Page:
“We love Puccini, but Verdi truly expresses the Italian spirit; the joy and anguish, the drama and smiles,” the designers said. “There is an incredible treasure stored within these archives. For many years, the secular talents of Italians working in the arts have been neglected. But in recent years, there has been a real revival.”
The menswear was the most controlled: faint drum notes of the artillery in a red velvet cape; or Verdi’s face worked as a pattern into a fur sweater. The tailoring may have referred to the past in the perfect presentation of double-breasted suits, yet the simplicity built on cut and craft was impressively modern. There seems to be a D&G penchant for fancy robes, which are familiar, although perhaps these garments are de rigeur when you have Maharajas and Russian potentates as your clients.
I judged this interpretation of 19th-century men’s tailoring, as if back in Verdi’s era, as having both panache and modern fashion authority. When a male model swung his black velvet cape and tilted his shiny top hat as he turned on the red carpet, it was visualisation of a musical crescendo.
But there was also a strong streak of modernity — and youth. Hand-painted jeans of a poetic kind would do well as a first couture offering for a daughter of wealthy parents. She will probably borrow from her mother the puffer jacket with sable cuddling the neck. Or even dare to take from mama’s closet a shocking-pink robe swagged with golden curlicues. Or perhaps lend her mom a mini-dress in pink smothered with gold.
Were there too many fancy, gilded dresses? Maybe. But they were offset by tailored simplicity, as in a streamlined three-piece grey suit, black satin pussy-cat bow at the neck and jewels as colourful as red roses in the hair. A tailored jacket, waistcoat, and cropped bellboy pants looked cute, as did the trousers when aligned with a gilded brocade waistcoat and a pheasant hat nesting on the head.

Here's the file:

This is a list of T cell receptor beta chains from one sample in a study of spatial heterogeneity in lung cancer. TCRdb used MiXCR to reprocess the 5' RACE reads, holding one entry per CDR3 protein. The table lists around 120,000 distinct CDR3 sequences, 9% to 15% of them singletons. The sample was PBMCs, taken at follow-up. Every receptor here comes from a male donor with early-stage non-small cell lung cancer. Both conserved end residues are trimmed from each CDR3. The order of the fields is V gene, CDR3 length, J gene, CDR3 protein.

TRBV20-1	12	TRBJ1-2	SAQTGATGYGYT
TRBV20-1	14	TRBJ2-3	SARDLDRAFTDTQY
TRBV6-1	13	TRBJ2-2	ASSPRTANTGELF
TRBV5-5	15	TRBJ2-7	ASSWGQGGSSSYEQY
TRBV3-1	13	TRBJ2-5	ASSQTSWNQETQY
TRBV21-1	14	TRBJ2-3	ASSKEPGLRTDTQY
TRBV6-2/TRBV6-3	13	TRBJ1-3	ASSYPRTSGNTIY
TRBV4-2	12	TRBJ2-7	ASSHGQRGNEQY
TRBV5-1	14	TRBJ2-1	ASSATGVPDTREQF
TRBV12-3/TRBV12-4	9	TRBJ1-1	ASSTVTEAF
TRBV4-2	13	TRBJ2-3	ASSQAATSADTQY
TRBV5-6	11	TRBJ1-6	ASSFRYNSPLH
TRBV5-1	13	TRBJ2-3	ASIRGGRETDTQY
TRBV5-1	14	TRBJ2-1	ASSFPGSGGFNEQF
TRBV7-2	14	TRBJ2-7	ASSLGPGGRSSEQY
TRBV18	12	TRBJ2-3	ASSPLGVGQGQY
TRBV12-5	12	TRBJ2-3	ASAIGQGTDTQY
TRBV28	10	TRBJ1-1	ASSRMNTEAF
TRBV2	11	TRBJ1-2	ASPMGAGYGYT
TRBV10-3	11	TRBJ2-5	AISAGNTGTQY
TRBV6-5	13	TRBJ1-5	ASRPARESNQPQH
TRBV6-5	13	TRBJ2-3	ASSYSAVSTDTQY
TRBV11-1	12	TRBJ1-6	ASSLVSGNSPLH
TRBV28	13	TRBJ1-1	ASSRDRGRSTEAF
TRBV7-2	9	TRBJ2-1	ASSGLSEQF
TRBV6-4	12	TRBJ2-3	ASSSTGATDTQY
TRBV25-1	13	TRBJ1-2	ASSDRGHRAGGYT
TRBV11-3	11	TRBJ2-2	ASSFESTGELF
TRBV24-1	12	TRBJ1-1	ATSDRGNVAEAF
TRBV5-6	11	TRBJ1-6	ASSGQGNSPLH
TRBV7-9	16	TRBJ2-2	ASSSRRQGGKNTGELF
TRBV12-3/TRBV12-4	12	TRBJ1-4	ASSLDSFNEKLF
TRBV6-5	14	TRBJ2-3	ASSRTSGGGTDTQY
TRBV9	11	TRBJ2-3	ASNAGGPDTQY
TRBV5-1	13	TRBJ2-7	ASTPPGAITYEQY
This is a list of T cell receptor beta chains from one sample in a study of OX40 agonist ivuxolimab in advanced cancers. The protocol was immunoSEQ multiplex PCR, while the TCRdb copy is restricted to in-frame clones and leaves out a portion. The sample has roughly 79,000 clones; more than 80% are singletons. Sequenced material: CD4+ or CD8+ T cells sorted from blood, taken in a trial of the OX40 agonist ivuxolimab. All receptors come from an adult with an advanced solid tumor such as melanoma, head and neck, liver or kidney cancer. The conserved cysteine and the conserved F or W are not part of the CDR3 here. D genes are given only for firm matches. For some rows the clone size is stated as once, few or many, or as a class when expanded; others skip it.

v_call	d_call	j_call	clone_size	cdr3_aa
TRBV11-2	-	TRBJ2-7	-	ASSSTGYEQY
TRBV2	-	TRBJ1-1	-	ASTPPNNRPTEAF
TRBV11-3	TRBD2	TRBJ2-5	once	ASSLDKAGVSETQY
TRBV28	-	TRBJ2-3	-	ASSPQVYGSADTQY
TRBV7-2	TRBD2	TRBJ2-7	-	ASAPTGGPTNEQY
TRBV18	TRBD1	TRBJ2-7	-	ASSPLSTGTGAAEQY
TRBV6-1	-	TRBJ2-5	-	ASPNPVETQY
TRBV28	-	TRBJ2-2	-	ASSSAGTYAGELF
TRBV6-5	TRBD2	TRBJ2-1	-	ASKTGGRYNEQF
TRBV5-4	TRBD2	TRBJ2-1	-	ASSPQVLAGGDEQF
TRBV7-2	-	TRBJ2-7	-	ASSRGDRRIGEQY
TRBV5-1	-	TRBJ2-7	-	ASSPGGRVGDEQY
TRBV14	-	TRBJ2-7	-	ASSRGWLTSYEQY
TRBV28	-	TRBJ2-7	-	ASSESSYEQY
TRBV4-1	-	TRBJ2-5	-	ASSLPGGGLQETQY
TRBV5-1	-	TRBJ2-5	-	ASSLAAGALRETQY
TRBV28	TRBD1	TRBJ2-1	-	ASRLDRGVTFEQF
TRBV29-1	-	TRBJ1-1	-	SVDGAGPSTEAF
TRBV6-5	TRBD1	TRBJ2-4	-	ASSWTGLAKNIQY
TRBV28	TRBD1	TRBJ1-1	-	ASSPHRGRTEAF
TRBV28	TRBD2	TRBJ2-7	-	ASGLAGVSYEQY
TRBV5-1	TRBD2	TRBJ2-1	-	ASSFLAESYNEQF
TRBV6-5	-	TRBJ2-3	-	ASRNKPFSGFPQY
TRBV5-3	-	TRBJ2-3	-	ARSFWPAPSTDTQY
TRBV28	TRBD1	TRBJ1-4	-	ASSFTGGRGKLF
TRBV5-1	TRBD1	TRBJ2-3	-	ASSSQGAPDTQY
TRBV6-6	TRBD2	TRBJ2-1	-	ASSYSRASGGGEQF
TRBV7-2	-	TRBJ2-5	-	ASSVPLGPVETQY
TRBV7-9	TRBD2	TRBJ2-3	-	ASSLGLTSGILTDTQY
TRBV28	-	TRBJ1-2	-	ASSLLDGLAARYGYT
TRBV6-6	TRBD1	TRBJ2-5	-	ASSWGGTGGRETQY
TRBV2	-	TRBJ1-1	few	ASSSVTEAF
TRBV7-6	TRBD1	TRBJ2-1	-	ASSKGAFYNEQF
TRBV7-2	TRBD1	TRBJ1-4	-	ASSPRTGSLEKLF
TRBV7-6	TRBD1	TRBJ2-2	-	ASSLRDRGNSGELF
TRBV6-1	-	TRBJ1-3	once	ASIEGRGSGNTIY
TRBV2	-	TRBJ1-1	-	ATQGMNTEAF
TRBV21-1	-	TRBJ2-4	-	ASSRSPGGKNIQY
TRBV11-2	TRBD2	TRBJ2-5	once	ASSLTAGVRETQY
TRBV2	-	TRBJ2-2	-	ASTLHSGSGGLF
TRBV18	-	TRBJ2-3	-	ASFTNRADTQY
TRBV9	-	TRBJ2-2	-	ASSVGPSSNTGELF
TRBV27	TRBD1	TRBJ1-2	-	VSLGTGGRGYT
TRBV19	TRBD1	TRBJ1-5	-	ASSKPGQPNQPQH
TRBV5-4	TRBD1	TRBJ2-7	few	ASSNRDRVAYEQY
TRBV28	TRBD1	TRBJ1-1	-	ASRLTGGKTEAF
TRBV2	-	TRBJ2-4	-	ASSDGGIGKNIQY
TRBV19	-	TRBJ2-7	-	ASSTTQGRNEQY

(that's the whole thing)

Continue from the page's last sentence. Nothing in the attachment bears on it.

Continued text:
The jewellery open day offered the greatest insight to this world of the one percent. There were women re-visiting with feeling the dresses they had chosen, sighing and dying over embellishments of feathered headpiece or gilded crown.
Then upstairs to the D&G headquarters, with its glass roof and views across Milan. The jewellery sparked in the sunlight, all displayed against a backdrop of Verdi’s scores. Necklaces included bold, colourful stones, framed with gilding; rings with a golden sunburst around the central stone; bracelets in boxes; giant flowers as breast plates; tiny pavés of diamonds shaped into leaves. There was also a grand piano on which a musician played Verdi operas — but of course!
And there in the centre, near the cluster of jewelled cockerels and classic butterflies, were cats — inspired by Stefano Gabbana’s moggies — climbing over the necklace.
The world may be crashing and political warning signs flashing, but for a 300 chosen few, that’s entertainment.